In the latest installment from the South China Morning Post's interview with NSA whistleblower Edward Snowden, Snowden claims, through documents that have not yet been verified by the Post, that the NSA has been hacking computers in Hong Kong and on the mainland since 2009.
Snowden said there have more than 61,000 NSA hacking operations globally--with hundreds of targets in Hong Kong and on the mainland.
“We hack network backbones – like huge internet routers, basically – that give us access to the communications of hundreds of thousands of computers without having to hack every single one,” he said.
“Last week the American government happily operated in the shadows with no respect for the consent of the governed, but no longer. Every level of society is demanding accountability and oversight.”
Snowden added that he was releasing the information to reveal “the hypocrisy of the US government when it claims that it does not target civilian infrastructure, unlike its adversaries.”
“Not only does it do so, but it is so afraid of this being known that it is willing to use any means, such as diplomatic intimidation, to prevent this information from becoming public.”
"I am not here to hide from justice; I am here to reveal criminality,” NSA leaker Edward Snowden told the the South China Morning Post Wednesday morning, referring to the ongoing speculation over his move to Hong Kong from Hawaii after leaking extensive documents from his former employer, the NSA.
"I'm neither traitor nor hero. I'm an American."“People who think I made a mistake in picking Hong Kong as a location misunderstand my intentions. I am not here to hide from justice; I am here to reveal criminality,” Snowden stated.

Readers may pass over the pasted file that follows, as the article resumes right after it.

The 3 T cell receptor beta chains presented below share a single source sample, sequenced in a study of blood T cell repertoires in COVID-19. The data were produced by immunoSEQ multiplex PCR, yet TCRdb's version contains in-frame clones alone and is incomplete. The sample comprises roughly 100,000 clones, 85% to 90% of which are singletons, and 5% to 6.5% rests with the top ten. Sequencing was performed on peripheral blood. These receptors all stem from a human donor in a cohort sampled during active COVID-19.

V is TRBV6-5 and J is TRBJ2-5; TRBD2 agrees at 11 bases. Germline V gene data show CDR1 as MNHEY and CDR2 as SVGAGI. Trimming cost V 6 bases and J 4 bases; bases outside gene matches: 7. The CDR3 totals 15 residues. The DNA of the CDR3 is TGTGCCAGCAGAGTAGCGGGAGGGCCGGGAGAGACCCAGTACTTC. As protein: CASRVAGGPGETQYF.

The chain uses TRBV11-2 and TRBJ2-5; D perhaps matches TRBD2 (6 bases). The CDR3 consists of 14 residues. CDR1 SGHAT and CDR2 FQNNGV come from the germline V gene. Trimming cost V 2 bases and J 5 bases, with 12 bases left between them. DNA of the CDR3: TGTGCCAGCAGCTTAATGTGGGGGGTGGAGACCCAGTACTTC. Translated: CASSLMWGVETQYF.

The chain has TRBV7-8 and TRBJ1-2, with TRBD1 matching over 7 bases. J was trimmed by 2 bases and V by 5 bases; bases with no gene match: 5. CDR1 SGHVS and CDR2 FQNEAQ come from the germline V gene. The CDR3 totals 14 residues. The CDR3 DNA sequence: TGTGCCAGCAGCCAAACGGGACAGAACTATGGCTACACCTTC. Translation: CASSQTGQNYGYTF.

However, as the Post revealed in a series of articles detailing their interview with Snowden, Snowden claims that the U.S. has been “trying to bully” Hong Kong’s government into extraditing him.
I heard today from a reliable source that the United States government is trying to bully the Hong Kong government into extraditing me before the local government can learn of this [the US National Security Agency hacking people in Hong Kong]. The US government will do anything to prevent me from getting this into the public eye, which is why they are pushing so hard for extradition.
No U.S., China, or Hong Kong officials have publicly stated their intentions.
Snowden said he will fight any extradition attempt by the US government, saying: “My intention is to ask the courts and people of Hong Kong to decide my fate. I have been given no reason to doubt [Hong Kong’s legal] system.’’
"I have had many opportunities to flee Hong Kong, but I would rather stay and fight the United States government in the courts, because I have faith in Hong Kong's rule of law," he said.
Snowden added: "I'm neither traitor nor hero. I'm an American."
“I have not spoken to any of my family,” Snowden told the Post, but, he added that he is "worried about the pressure they are feeling from the FBI," referring to reports that two FBI agents were seen at the home of Snowden’s father in Lehigh County, New Jersey, on Monday.
The Post published portions of its interview Wednesday morning, but said it would publish the entire interview "soon," promising "explosive details" on US surveillance targets, Snowden's next plans, and the steps Snowden claims the US has taken since landing in Hong Kong.
However it is unclear whether the Post has more to publish.